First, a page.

Roehm joined SAS at the end of 1999 after spending several years employed by Electronic Data Systems and General Motors, where he worked in the quality and service departments, particularly within the warranty space. While at EDS, Roehm helped build an application for GM called Quality With Information & Knowledge (QWIK), which was based upon SAS tools.
"This was about 1996," he said. "I didn't know much about SAS." So he looked at a variety of analysis software packages that could prove to be useful, including Cognos, MicroStrategy, and SAS. "I ended up doing a bake-off between the different software vendors," Roehm said. "And I ended up selecting SAS. So we built a client-server application. And it's still in use today."
Once he joined SAS, he landed in the manufacturing practice, then moved over to automotive, and then into supply chain. "That's when SAS began investing more in industry domains," he said. One of the first action items was to figure out how manufacturers were using SAS tools, what were their greatest pain points, and what SAS could do to package some of these uses into saleable solutions.
Packaged Warranty Solutions
"After analyzing the market space and how our customers were using SAS in manufacturing (and where pains were very high), we decided to pursue packaging a warranty solution. I was the person in SAS who drove this initiative and Dave [Froning] was our product manager who gathered requirements and eventually defined the product."
Dave Froning, who also first became involved in warranty while working at GM, followed Roehm to SAS roughly a year later, in October 2000. "While Tom [Roehm] was at EDS, I was actually his customer at General Motors," he said. "My role there was basically as business process owner for warranty analysis systems. So for several different analysis systems that were in place, I was the person going out to the business units, gathering requirements, and then working with Tom to figure out the best software for those needs."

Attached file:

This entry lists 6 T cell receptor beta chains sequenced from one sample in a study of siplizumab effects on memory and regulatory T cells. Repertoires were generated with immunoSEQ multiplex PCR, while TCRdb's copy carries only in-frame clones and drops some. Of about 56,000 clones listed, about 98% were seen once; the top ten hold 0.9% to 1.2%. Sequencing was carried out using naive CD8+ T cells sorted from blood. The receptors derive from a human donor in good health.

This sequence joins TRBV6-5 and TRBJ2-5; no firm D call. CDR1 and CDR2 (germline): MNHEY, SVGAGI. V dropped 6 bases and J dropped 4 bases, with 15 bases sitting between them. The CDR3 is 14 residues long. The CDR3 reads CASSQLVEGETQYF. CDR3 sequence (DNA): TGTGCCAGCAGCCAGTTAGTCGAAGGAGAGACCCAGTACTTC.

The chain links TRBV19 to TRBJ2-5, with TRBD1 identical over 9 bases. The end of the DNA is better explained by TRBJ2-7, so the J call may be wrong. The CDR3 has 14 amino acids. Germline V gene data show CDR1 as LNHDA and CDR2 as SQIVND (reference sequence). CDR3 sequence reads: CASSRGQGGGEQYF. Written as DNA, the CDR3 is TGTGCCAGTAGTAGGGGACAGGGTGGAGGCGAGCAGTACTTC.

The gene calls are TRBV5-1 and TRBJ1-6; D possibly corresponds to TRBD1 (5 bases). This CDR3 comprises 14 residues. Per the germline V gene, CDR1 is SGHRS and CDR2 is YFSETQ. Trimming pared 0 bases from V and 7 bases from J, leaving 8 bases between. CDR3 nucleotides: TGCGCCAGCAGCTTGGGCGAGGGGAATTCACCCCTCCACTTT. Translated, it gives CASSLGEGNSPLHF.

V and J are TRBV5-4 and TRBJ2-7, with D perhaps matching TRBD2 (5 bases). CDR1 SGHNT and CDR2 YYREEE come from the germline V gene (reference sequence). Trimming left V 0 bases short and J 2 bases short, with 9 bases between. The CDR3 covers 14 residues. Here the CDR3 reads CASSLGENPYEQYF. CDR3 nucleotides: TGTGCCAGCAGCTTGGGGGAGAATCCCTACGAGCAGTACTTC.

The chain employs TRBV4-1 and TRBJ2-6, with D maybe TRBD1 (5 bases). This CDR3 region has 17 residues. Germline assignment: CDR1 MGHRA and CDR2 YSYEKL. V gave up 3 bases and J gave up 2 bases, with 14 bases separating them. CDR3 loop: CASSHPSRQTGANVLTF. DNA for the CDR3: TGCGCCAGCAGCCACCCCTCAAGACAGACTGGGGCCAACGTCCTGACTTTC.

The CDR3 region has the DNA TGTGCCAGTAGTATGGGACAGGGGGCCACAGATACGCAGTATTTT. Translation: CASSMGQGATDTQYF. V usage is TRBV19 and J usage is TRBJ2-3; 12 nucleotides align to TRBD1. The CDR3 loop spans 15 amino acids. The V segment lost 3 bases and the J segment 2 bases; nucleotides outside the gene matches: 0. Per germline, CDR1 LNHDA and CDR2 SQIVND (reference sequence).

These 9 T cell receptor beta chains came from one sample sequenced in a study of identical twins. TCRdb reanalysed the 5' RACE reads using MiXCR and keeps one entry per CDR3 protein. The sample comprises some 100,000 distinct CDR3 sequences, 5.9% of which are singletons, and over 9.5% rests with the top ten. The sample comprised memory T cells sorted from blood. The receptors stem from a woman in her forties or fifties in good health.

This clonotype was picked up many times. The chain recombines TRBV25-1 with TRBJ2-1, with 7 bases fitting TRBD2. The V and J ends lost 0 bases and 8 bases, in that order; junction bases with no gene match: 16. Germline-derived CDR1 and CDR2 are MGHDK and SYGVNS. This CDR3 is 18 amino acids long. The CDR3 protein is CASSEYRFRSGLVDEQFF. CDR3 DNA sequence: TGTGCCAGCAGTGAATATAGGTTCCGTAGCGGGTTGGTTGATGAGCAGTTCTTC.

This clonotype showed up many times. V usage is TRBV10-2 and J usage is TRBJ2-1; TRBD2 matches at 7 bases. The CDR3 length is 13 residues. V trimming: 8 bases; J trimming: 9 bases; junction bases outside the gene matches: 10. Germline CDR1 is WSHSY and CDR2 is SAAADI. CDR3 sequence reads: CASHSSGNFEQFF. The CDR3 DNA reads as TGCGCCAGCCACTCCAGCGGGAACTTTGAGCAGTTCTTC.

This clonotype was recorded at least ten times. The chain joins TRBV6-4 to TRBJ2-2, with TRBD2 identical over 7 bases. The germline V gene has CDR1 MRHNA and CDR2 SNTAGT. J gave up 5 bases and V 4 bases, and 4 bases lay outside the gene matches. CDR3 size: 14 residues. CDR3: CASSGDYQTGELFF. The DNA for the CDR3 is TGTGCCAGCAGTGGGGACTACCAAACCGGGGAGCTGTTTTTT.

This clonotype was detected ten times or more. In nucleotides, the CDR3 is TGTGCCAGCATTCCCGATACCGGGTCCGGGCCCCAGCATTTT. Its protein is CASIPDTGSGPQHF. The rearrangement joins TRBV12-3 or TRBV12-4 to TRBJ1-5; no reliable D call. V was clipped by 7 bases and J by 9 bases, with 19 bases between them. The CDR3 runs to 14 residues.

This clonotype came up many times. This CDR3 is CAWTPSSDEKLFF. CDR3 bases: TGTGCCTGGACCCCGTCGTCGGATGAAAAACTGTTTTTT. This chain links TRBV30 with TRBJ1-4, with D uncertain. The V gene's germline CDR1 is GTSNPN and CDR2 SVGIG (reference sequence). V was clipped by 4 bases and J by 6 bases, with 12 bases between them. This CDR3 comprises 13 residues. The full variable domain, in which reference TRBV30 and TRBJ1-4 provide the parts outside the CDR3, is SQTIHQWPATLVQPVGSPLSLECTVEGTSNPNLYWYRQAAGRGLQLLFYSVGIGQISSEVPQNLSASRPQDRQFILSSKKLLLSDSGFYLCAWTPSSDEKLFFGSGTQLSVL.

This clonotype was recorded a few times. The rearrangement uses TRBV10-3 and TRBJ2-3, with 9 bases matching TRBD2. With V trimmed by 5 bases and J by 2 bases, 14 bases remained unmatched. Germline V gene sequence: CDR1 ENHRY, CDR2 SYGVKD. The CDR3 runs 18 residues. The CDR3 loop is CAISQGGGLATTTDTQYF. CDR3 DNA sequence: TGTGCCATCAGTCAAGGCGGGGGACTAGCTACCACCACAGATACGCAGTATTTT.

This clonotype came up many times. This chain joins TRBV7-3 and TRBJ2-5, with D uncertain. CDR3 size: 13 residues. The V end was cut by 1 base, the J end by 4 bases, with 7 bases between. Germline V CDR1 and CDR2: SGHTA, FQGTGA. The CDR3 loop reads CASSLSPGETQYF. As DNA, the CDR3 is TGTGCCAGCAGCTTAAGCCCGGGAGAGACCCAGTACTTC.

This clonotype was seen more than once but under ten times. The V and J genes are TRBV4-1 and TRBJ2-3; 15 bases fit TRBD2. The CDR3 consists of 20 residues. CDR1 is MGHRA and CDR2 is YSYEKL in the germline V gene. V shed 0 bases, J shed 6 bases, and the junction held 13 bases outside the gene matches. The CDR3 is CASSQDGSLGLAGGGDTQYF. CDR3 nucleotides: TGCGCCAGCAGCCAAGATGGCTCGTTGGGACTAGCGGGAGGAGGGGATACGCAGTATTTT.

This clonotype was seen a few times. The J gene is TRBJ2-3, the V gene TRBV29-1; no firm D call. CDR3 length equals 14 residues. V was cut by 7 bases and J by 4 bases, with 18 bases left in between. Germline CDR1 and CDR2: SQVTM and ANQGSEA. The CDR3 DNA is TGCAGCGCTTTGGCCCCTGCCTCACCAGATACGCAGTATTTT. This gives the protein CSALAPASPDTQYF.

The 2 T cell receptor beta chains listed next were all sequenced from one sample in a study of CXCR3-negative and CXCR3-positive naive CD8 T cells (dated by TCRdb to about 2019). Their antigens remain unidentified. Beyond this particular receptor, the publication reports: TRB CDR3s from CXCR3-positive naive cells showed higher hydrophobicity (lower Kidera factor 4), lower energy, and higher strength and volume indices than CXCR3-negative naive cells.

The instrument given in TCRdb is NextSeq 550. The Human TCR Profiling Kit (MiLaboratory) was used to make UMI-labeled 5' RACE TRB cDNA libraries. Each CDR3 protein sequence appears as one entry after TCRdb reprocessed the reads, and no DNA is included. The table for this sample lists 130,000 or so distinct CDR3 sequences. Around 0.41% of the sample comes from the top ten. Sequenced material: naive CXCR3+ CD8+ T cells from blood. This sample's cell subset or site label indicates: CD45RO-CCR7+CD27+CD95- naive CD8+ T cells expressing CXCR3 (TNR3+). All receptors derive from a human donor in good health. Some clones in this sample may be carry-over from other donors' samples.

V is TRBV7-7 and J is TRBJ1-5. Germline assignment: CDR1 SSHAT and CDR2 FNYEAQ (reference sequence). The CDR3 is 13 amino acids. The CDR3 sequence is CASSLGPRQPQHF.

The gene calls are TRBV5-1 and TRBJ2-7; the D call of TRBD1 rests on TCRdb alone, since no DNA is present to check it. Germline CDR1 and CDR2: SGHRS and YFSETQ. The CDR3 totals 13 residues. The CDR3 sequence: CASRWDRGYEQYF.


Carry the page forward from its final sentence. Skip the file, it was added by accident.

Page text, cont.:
Froning immediately jumped into warranty analysis as soon as he joined SAS. "At the time, we were still selling just tools, but we were starting the idea of building a packaged application. And I've basically been the product manager for SAS Warranty Analysis ever since."
After GM and Ford came American Honda, Renault Truck, and Mack Truck, which all began using SAS tools in their own homegrown warranty analysis applications in the mid to late 1990s. "The other change we saw in the 1990s was that it was growing beyond automotive and heavy truck," Froning said. "They were the main customers in the 80s, but then into the 90s we started seeing many more white goods and high-tech manufacturers -- companies like Maytag, Maxtor, and others who were either building warranty analysis applications on their own or using our consultants to do it. Another from that timeframe is Sears, which started using our tools to analyze warranty data."
Meanwhile, SAS was beginning to build some packaged solutions for horizontal applications such as human resources and finance. Later, the company began looking for specific vertical industries, and automotive became one of the top priorities. By 2000, Roehm and Froning were internally advocating the launch of a formal and commercial set of warranty analysis tools for automotive OEMs such as their former employer.
"There was a time in the 90s where we were selling the idea of warranty analysis using SAS tools," Froning said. "It just wasn't a packaged application. We went from customers figuring this out for themselves to us deciding this was a market we should go after."
But in truth, it was the customers who helped them figure out there was a market for warranty analysis software. Indeed, Froning and Roehm were in essence former customers themselves. But at the time, even they had no idea how widespread the homegrown phenomenon had become. That would require some market research to uncover. They knew from their time at GM what the tools could do when they were pointed at warranty data. But they had to prove that there were more than one or two potential customers out there. So they embarked on a series of customer visits, asking questions and soliciting advice.
"One of the things we did was ask what were some of the biggest issues for manufacturers that we could solve," Roehm said. "And it looked like warranty was the one. It was beginning to gain momentum in terms of the costs, the press, and the issues. So we went out and did an inventory, because in some cases we didn't even know who was using our software for warranty. We started interviewing them, and holding focus groups for automotive suppliers. That really formed the basis -- the best practices that we picked up, as far as how people were already using our software, and then our own industry experience -- of the specifications for creating a packaged warranty analysis application."